Cruising Information


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The Bath And Return From Aldermaston.php Canal Boating Cruising Route

This is a 2 week trip.

Aldermaston Wharf is close to the railway station with good connections to Paddington in London, taking 55 minutes from London Paddington , or 13 minutes from Reading railway station.

At Aldermaston Wharf is the Kennet & Avon Canal Trust Visitor centre, with a picnic area, and serving light refreshments from Easter -Oct. There is also the Butt Inn pub at Aldermaston Wharf, serving real ales and excellent food for all the family.

The River Kennet can make a considerable impact on the navigation when in spate. In such conditions do not cruise east beyond Hungerford, or west beyond Reading unless experienced.

The Bath And Return From Aldermaston.php cruising route map

DAY 1

Turning out of the marina westwards, you will immediately encounter a lift bridge which is electrically operated by canalboaters, and which spans a busy road. Follow the instructions by the bridge. You will then have your first lock, once through here you will see a disused gravel pit, some a haven for wildlife since the 1960's.

The scenery is very rural until you reach Thatcham, when you get to Woolhampton be careful of the current below the lock which can cause problems.

Woolhampton village is 200 yards north of the canal, there is a pub canalside, or a couple in the village, it is an hours cruising from Aldermaston to here, and makes an ideal place to stop for your 1st night.

DAY 2

Passing Woolhampton you pass through 3 locks in this rural landscape until you reach the raipdly expanding village of Thatcham, which is now almost a suburb of Newbury. There is a railway station close to the canal near bridge 42. There are various pubs and restaurants in Thatcham access is from bridge 42, and a Nature Discovery centre north of Widmead Lock with shop and cafe.

It is 3.25 hours from Aldermaston to here.

You soon pass Newbury racecourse on your left. See their website for details of race days. Concerts are also hosted here, THE WANTED were there in May and the lovely TOM JONES has a concert on 13th August 2011 which is also LADIES DAY for racing at Newbury.

The River cuts right through the town and above Newbury Lock is the delightful quiet West Mills area where rows of terraced houses face the navigation and there are extensive moorings. Beware of the current below Newbury lock. It is 6 hours from Aldermaston marina to here, or 5 hoursfrom Woolhampton and an ideal place for your 2nd nights mooring.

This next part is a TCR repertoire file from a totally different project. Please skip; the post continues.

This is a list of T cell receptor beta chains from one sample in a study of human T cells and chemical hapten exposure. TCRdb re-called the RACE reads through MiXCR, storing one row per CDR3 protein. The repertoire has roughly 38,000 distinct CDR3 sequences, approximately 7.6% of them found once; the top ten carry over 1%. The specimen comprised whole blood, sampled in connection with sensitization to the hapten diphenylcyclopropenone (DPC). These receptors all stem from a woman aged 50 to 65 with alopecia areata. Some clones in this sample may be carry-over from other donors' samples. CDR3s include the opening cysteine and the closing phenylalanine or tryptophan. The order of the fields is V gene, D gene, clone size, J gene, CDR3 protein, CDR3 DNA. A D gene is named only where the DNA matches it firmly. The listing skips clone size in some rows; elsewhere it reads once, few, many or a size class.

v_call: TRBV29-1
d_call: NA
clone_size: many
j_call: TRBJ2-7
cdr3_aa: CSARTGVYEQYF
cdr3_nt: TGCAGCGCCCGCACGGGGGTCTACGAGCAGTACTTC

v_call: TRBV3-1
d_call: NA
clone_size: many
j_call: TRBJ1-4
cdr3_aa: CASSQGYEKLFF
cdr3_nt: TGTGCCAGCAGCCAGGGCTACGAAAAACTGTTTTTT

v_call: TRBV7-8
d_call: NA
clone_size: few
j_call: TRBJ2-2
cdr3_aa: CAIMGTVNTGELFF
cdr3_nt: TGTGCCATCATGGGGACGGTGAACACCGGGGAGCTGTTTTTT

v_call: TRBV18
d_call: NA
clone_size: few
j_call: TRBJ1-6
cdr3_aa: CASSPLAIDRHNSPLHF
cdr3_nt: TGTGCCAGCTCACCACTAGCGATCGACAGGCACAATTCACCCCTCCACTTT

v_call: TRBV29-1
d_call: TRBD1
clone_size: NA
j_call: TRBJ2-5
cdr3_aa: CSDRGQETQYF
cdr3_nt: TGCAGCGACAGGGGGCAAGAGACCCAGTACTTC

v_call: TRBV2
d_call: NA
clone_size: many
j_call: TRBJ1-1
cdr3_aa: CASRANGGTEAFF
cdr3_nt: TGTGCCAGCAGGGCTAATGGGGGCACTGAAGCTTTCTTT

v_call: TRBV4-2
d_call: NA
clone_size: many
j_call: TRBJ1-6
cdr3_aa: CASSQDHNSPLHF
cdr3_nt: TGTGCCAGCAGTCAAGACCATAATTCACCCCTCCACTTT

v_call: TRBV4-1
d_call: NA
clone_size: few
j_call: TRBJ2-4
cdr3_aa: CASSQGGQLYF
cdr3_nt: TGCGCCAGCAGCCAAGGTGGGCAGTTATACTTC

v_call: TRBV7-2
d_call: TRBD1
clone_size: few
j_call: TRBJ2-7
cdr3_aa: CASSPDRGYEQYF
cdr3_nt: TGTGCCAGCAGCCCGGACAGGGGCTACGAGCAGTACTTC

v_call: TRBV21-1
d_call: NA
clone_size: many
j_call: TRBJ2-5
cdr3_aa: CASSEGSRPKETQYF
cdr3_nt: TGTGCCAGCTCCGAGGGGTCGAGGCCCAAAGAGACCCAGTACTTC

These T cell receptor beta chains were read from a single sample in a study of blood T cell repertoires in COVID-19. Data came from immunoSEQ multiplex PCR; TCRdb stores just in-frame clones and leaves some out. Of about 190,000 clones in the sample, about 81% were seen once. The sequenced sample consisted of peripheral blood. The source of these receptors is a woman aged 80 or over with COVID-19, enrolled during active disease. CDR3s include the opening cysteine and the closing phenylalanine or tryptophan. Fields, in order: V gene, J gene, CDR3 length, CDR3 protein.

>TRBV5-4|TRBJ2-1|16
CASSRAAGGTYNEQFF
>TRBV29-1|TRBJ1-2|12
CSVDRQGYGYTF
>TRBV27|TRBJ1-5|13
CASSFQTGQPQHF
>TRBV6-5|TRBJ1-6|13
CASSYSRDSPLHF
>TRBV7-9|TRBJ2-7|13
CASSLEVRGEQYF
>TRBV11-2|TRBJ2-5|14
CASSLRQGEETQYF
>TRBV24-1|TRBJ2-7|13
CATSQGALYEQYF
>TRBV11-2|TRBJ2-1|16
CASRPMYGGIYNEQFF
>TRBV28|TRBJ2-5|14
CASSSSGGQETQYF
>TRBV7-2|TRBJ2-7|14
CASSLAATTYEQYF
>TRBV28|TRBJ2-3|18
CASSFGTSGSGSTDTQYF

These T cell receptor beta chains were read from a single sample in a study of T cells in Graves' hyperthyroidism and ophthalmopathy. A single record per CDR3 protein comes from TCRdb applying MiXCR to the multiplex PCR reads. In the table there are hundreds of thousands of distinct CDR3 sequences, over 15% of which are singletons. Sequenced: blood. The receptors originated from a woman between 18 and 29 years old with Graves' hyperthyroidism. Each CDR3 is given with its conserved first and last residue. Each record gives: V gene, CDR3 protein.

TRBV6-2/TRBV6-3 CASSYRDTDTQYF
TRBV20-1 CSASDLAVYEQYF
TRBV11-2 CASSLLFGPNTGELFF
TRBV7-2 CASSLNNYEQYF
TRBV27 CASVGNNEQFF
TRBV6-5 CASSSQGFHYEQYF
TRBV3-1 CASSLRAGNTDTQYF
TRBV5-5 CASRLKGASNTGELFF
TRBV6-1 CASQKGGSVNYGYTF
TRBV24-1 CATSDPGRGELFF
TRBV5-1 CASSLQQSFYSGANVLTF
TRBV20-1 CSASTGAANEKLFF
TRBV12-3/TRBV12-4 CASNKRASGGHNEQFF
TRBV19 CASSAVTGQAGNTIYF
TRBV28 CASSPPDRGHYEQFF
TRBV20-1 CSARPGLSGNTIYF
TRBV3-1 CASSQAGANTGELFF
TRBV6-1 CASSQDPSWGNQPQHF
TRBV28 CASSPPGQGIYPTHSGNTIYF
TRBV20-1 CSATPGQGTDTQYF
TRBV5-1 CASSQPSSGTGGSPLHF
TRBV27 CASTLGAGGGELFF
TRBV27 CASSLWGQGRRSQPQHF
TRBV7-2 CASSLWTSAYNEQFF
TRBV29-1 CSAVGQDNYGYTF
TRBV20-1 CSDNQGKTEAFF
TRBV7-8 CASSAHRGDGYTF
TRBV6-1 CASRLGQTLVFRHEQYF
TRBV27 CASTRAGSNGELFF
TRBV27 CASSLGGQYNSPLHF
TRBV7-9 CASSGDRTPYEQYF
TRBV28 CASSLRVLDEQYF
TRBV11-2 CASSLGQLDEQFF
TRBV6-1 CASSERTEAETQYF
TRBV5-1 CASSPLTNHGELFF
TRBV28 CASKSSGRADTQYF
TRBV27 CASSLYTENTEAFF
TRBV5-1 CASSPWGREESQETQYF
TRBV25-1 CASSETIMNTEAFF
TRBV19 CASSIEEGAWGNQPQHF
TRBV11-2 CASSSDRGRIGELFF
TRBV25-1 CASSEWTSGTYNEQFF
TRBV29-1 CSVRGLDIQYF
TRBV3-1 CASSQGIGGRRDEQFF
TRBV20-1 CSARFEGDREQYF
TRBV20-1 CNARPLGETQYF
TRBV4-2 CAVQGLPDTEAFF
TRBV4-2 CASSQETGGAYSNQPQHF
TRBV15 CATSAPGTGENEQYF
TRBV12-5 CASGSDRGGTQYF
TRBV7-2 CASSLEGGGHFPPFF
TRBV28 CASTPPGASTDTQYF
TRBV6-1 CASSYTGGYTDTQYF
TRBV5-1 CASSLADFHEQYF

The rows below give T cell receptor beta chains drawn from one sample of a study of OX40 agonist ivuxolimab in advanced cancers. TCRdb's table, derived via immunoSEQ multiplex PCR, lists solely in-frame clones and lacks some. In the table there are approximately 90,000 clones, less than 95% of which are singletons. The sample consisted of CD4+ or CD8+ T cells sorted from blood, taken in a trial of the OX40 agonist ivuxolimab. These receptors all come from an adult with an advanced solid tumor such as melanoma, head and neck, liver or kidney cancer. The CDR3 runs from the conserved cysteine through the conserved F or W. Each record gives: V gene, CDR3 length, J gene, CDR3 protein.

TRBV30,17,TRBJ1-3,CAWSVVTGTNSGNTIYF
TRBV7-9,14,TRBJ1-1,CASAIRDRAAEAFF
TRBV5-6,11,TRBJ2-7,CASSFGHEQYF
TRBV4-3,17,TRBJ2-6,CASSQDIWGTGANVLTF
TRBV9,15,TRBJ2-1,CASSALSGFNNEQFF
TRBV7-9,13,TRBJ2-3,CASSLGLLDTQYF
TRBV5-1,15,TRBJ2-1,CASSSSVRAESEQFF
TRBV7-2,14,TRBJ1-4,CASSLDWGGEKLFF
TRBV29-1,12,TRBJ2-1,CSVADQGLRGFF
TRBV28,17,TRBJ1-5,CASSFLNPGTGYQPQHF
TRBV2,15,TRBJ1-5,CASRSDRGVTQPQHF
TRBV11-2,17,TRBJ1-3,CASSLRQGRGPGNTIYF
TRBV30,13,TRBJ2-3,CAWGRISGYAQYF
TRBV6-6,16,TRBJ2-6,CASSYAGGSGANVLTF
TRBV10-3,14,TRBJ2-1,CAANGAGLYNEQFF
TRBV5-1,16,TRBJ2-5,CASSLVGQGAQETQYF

Victoria Bridge 59 is handy for getting to Newbury to the north, or the racecourse to the south.

Newbury developed in the Middle Ages as an important cloth town, and the town has managed to retain much of its period charm. The District Museum is one of the most interesting buildings in Newbury built in 1626 as a cloth weaving workshop. The town centre has many shops, pubs and restaurants to choose from. A short bus or taxi ride away is the Living rainforest, which gives you the opportunity to experience rainforest life under glass.

DAY 3

The canal soon leaves Newbury behind, and once more enters the rural Berkshire landscape. To the south of the canal is Hamstead Park, a very fine park which borders the canal, there is an old watermill by the lock. Soon the canal reaches Kintbury which is just a small village to the south of the canal up on the hill. It is a quiet village with a station, and attractive buildings by the canal, including a watermill and a canalside pub. There are also 2 pubs in the village, and stores.

It is 8.75 cruising hours from Woolhampton to Kintbury.

Once leaving Kintbury the River and canal run side by side through pretty woods, and soon Hungerford is reached. The handsome Hungerford Town Bridge gives easy access to the centre of the town which is set out along a wide main street. There are many pubs and restaurants in the town.

It is 5.75 hours cruising from Newbury to Hungerford.

You can moor up at Hungerford, or continue on to Froxfield and visit the Pelican pub just 2 mins from the canal, and in an area of outstanding natural beauty with a garden by the lake and river.

It is 7 hours cruising from Newbury to Froxfield.

DAY 4

Little Bedwyn and Great Bedwyn are soon approached, the latter has attractive houses of all periods, a stores and pubs along its main street from bridge 95.

From Froxfield you have to negotiate 7 locks to take you past Great bedwyn, as the canal climbs higher. Then another 3 locks as you approach the Crofton Flight of 7 locks with the village of Wilton to the south. The Bruce Tunnel is just 502 yards long, but makes a pleasant change.

Towards Wootton Rivers the canal climbs down through a series of locks , the pub in the village to the north of the canal is an attractive 16th century pub in the main street. The village is very pretty & composed almost entirely of timber framed thatched houses.

The canal continues through the vale of Pewsey. Pewsey Wharf is a mile from the town centre, and has developed as a Canalside settlement on its own, with a pub, warehouses and cottages.

To the North hills descend to the waters edge, to the south the land opens out giving fine views over the Vale of Pewsey. A miniature suspension bridge carries a private footpath from Stowell Park across the canal, as is the only surviving example of its kind. Stowell park House was built in the early 19 century, and can be clearly seen from the canal.

It is 8.5 hours cruising from Froxfield to Pewsey Wharf.

DAY 5

The pretty village of Wilcot is soon reached with several thatched houses scattered around the green. There is an annual carnival every year which draws large crowds, lasting for 2 weeks it starts on the 3rd Sat in September and there is plenty going on.